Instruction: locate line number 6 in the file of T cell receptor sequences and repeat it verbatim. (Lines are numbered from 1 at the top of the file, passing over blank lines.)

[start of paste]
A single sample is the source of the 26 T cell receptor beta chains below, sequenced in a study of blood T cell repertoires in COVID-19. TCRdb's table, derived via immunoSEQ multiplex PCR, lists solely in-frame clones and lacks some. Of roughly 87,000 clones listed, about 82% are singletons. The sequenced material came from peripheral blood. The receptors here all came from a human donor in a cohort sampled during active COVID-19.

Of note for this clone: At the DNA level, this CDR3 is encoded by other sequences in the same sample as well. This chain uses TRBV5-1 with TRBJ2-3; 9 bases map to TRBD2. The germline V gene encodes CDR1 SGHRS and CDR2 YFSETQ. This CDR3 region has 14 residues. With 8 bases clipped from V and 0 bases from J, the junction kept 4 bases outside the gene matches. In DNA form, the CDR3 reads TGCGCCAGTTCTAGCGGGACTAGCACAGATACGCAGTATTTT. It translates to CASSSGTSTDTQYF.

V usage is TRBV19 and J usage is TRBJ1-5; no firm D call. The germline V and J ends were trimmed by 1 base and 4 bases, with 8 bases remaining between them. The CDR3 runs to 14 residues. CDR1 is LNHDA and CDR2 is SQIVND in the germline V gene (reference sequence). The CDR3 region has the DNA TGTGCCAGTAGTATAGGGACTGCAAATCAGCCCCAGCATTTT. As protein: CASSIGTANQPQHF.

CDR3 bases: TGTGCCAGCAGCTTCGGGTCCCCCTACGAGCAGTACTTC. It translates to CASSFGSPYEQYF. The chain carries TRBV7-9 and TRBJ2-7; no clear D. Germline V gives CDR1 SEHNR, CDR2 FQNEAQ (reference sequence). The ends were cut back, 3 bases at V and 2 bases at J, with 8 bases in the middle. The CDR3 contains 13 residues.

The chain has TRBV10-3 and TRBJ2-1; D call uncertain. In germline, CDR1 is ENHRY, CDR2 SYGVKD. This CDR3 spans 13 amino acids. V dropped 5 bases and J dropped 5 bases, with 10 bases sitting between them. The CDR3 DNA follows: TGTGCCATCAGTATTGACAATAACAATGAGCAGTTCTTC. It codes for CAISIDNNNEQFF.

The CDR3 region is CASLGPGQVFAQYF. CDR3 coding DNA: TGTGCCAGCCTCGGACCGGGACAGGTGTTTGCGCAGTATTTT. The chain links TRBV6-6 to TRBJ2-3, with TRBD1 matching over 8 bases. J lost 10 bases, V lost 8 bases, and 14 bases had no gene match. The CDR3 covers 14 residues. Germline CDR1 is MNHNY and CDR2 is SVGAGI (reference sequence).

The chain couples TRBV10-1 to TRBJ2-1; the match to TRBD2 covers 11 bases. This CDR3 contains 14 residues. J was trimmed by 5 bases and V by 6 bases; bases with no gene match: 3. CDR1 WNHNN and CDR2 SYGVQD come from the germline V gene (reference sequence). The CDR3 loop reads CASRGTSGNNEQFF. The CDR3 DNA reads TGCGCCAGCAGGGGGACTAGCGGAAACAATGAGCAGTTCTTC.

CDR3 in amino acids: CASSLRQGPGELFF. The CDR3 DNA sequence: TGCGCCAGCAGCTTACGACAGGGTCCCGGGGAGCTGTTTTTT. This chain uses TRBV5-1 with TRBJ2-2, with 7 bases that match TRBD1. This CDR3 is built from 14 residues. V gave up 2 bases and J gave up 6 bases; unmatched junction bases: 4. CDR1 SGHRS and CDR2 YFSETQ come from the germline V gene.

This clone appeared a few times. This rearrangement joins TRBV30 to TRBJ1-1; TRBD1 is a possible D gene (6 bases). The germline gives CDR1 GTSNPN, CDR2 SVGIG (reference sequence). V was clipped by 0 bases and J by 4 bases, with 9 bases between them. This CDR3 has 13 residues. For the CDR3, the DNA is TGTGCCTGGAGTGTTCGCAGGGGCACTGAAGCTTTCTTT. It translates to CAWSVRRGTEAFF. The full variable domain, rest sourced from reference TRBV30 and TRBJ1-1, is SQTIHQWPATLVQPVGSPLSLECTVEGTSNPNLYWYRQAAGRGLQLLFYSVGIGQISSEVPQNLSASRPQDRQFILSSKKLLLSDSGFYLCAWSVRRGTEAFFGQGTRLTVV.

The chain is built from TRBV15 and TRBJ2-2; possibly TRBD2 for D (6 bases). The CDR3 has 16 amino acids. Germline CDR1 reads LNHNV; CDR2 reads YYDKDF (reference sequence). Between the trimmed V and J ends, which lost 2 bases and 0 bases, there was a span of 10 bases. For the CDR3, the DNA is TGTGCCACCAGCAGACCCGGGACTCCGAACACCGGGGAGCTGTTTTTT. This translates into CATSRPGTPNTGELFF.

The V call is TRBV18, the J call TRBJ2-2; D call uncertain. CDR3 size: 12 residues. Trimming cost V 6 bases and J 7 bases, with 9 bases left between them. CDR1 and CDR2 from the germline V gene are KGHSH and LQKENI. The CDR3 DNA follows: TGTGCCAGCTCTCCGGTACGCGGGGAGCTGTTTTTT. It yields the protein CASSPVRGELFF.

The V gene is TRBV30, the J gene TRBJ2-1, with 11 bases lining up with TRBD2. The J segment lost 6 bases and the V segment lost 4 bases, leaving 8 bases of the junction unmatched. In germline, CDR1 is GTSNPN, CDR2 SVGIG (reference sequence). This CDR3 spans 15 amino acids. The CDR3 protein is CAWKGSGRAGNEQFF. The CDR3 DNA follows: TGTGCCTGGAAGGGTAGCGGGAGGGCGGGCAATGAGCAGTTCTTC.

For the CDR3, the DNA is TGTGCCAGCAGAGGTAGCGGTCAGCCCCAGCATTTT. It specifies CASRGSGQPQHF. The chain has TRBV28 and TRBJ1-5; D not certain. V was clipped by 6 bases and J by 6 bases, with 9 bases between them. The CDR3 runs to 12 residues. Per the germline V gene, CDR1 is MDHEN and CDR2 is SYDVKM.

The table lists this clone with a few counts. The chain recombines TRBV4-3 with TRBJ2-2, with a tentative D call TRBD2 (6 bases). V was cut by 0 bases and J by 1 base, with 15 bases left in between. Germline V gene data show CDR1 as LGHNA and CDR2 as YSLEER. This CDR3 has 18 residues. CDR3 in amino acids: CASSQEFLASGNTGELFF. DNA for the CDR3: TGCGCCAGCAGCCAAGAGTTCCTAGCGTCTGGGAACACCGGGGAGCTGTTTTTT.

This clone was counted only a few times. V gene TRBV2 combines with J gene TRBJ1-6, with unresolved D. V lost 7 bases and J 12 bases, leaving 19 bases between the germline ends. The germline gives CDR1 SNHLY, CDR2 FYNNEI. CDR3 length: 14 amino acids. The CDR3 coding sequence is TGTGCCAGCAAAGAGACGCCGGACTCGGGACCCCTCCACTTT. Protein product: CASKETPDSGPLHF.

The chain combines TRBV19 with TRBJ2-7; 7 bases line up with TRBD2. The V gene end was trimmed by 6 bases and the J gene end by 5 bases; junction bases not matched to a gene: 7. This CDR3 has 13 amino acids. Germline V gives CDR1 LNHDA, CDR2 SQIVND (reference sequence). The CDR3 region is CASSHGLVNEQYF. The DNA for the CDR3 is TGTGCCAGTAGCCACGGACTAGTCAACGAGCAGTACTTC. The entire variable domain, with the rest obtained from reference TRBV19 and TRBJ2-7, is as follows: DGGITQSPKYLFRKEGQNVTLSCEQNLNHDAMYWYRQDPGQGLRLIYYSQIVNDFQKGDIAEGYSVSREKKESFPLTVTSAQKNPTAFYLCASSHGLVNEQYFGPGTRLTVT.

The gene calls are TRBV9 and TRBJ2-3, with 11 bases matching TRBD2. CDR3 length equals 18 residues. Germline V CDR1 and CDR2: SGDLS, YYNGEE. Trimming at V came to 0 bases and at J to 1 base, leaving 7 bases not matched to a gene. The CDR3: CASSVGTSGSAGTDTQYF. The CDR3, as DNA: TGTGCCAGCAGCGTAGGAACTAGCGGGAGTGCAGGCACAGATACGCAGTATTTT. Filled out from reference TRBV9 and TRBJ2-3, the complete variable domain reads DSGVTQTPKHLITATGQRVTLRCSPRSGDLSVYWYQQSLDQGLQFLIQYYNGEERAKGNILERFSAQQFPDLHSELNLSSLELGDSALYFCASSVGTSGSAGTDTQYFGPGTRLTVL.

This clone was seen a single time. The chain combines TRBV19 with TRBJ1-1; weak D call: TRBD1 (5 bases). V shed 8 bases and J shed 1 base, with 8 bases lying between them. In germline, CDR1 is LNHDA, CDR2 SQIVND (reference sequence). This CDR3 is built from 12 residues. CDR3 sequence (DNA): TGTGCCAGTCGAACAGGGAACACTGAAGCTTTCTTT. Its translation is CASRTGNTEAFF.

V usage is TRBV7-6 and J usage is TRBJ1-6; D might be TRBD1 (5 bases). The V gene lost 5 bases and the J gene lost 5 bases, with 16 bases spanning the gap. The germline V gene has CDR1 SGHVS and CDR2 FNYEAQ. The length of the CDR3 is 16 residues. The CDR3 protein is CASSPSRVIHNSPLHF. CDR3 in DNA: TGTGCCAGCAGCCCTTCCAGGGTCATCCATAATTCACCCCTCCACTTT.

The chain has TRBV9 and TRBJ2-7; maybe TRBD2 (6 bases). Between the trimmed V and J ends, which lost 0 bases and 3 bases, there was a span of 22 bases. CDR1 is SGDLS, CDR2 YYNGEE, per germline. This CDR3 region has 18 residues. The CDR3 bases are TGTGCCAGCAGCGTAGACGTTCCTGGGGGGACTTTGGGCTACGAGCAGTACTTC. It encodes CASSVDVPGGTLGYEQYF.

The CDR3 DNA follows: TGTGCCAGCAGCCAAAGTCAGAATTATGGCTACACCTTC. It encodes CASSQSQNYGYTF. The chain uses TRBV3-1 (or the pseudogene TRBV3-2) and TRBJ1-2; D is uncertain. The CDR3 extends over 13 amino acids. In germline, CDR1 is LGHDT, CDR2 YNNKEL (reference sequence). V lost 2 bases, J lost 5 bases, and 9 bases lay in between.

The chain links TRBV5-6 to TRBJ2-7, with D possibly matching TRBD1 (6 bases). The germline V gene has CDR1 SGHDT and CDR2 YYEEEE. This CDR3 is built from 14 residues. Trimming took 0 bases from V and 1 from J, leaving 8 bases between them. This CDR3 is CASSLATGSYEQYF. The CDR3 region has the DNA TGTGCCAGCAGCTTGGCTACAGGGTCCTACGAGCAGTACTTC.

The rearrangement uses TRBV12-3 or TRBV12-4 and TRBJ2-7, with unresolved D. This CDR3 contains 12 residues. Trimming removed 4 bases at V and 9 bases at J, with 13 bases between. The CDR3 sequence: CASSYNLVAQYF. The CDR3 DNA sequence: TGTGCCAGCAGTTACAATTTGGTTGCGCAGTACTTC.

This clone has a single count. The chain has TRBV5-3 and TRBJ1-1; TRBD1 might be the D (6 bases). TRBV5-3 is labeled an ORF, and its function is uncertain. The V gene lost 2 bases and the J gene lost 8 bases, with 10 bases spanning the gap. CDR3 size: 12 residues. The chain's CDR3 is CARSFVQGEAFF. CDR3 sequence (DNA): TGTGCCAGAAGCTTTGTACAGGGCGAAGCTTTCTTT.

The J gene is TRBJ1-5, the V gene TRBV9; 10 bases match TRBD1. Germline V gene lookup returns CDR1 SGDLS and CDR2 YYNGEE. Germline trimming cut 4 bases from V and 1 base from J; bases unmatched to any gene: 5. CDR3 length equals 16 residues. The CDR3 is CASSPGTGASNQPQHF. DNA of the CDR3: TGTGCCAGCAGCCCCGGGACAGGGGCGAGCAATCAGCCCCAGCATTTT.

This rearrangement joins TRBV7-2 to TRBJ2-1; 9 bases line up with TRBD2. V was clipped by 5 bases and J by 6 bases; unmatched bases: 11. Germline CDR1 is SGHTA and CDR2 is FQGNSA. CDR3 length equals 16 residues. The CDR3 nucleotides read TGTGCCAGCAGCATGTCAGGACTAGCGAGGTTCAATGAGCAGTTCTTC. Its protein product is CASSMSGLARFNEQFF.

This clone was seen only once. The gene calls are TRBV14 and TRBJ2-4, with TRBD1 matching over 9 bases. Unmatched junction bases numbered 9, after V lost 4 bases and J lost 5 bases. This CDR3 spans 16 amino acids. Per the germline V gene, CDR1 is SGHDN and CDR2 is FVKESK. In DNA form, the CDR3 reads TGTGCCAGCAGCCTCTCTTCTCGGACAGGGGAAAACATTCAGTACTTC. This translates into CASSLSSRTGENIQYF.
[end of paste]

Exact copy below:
The CDR3 region is CASLGPGQVFAQYF. CDR3 coding DNA: TGTGCCAGCCTCGGACCGGGACAGGTGTTTGCGCAGTATTTT. The chain links TRBV6-6 to TRBJ2-3, with TRBD1 matching over 8 bases. J lost 10 bases, V lost 8 bases, and 14 bases had no gene match. The CDR3 covers 14 residues. Germline CDR1 is MNHNY and CDR2 is SVGAGI (reference sequence).